And we talked about multiple precision arithmetic, infinite precision arithmetic. So we can handle arbitrary numbers of an arbitrary position. So there's nothing that's stopping us from putting square root of 2 and all sorts of things. We won't do imaginary numbers. But you could imagine putting numbers with a high dynamic range as edges in a particular graph and expect the Dijkstra, assuming that all of the edges are non-negative, that Dijkstra should be able to run on it.

So what happens with this example? Well, with this example, here's what happens. Let's say that I ran this algorithm. And initially, I just followed this chain here. And I get-- this starts with a 0. And this is a 4, because I get there with 4. This one is 8. And this is 10. And this is 12, 13, 14.

And that's the initial pass. That's the selection. What ends up happening is that you could now relax at this-- you see 14. And let's say you relax this edge. You see that 12 and 14, you've turned that into 13.

And then when you relax this edge, this turns into 12. So you go through that process. Now, this one stays 12. But now you relax this edge.

And so this 12 becomes 10. And then when this changes, you need to-- if you relax this edge first, then this 13 is going to become 11. It doesn't really matter. This becomes, I guess, 11.

And-- is that right? Yup. This is 11 and that's 11 as well. It might start out being 12 if you relax this edge and that edge. So you might go to 12 to 11, and so on and so forth.

So for a pathological ordering, I won't belabor the point. But you see that you're going 14, 13, 12, 11 with a bad ordering that corresponds to the selection of the edges. And so if the overall weight here and overall weight here, when you start out with, is going to be order 2 raised to n over 2. OK And you could be, in this particular graph, relaxing edges an exponential number of times in order to finish.

And so the number of times you relax an edge could be of the order of the weights that you start out with. And that makes this algorithm an exponential time algorithm. So clearly, we have to do better than that when it comes to Dijkstra or Bellman-Ford.

So how are we going to do better than that? Yeah, question back there.

AUDIENCE: Is it an issue that we're starting at the [INAUDIBLE]?

PROFESSOR: You're exactly right. There's an issue with the ordering that we've chosen. But what you have to show is that for any graph, the particular ordering that you choose will result in V log V plus E and so on and so forth. So you're exactly right.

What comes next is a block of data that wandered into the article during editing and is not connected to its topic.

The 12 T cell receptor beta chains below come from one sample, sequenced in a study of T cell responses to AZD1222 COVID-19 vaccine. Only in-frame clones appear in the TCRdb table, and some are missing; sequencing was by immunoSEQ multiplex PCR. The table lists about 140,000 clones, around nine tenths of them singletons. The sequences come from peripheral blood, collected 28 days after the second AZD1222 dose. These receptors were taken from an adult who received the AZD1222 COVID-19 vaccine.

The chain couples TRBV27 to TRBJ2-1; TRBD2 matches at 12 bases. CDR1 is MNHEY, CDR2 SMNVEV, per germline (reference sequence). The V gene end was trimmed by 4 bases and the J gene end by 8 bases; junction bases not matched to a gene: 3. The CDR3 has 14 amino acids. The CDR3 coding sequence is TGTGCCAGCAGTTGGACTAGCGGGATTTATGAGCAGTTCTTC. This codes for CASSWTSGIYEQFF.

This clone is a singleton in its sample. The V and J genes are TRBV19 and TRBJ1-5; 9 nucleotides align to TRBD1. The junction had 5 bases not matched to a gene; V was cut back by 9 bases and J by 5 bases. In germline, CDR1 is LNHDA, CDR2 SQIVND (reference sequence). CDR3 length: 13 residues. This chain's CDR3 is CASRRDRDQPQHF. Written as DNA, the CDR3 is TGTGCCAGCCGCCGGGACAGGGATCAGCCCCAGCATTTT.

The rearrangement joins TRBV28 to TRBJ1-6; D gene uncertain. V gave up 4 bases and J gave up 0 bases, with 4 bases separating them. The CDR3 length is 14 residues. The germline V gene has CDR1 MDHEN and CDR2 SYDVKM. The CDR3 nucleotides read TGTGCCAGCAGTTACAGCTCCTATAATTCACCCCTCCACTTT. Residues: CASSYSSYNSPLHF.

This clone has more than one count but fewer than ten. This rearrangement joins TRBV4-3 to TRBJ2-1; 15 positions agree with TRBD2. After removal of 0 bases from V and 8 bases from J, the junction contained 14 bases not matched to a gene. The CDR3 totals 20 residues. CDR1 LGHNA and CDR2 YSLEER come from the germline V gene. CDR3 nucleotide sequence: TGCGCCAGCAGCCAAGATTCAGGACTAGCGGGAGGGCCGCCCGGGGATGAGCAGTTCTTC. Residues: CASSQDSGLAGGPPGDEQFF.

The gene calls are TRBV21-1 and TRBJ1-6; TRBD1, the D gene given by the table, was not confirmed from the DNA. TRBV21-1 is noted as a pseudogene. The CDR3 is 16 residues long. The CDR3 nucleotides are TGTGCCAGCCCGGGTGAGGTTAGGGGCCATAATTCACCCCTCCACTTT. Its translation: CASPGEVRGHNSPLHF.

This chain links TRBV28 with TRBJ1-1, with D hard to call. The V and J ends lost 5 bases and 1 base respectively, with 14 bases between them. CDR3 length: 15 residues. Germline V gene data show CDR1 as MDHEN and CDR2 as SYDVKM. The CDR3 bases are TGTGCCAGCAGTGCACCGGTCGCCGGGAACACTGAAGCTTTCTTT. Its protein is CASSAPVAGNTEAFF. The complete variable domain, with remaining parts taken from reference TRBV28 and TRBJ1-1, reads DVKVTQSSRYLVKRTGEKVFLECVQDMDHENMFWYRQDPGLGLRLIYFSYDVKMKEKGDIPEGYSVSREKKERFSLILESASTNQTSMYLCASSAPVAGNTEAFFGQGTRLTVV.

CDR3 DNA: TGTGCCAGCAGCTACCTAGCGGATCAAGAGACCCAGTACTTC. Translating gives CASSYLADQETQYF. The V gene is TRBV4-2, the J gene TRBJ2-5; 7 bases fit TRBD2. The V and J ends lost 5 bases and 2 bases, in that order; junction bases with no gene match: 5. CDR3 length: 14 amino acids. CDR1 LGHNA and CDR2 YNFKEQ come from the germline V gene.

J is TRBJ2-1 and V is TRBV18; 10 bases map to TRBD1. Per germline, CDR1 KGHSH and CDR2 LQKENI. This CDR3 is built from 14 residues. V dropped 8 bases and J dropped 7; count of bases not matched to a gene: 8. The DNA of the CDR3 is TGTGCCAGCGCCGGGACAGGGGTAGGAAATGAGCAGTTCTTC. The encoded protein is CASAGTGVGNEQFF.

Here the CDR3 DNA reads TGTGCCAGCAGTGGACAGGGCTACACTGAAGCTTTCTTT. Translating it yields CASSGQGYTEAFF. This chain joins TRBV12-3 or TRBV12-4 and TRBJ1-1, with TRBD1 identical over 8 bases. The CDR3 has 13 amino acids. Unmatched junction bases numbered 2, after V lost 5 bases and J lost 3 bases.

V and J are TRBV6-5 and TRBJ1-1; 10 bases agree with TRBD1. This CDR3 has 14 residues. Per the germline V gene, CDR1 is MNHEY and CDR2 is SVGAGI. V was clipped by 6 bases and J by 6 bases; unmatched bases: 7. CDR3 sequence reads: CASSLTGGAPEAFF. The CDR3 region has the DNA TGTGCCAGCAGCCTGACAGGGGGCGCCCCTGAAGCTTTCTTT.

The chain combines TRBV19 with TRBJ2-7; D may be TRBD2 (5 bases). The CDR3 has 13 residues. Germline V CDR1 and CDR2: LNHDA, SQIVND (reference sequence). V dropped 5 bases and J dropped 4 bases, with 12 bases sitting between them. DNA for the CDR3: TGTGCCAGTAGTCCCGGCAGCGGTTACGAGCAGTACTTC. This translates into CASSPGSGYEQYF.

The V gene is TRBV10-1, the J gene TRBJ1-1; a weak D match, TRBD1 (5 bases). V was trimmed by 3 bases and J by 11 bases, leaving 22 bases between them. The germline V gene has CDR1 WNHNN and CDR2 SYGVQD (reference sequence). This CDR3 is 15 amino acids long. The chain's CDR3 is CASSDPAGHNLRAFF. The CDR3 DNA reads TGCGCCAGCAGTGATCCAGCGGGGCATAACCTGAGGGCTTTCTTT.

I mean, it's an issue with the ordering we've chosen. This is a pathological ordering. It's just meaning to say that we have to be careful about how we select. If you selected wrong, you've got problems.

And so the purpose of next week is going to be how do we select these edges properly. And so I leave you with this notion of, very simple notion of, optimal substructure using two very simple terms that you can prove in literally a line of text. And the first one says as subpaths of a shortest path are shortest paths.

And all that means is if I had V0, and I went to V1, and I went to V2, and these are paths here. So this could be p01, p02, p03. And so there are many vertices potentially between V0 and V1. And if you tell me that V0 through V3, the concatenation of p01, p02, and, sorry, p03 are a shortest path. If this is an SP, shortest path, then that implies that each of these are shortest paths as well.

And that makes sense, because if in fact there was a better way of getting from V0 to V1 that was better than p01, why would you ever put p01 in here? You would use that better way. So very simple. That's what's called the optimum substructure property.

And this notion of the triangle inequality is also related to that. And that simply says that if I have something like this, that I have V0, V1, and V2, then when I look at the delta value of V0, V1, and I compare that with the delta values of V0, V2, and V2, V1, then this has got to be smaller than or equal to this plus that.

And that again makes sense. Because if this plus this was smaller than that, well remember I'm talking about paths here, not edges. And the better way of getting to V1 would be to follow-- go through V2 rather than following this path up on top.

Amazingly, these two notions are going to be enough to take this algorithm and turn it into essentially a linear time algorithm. And we'll do that next time.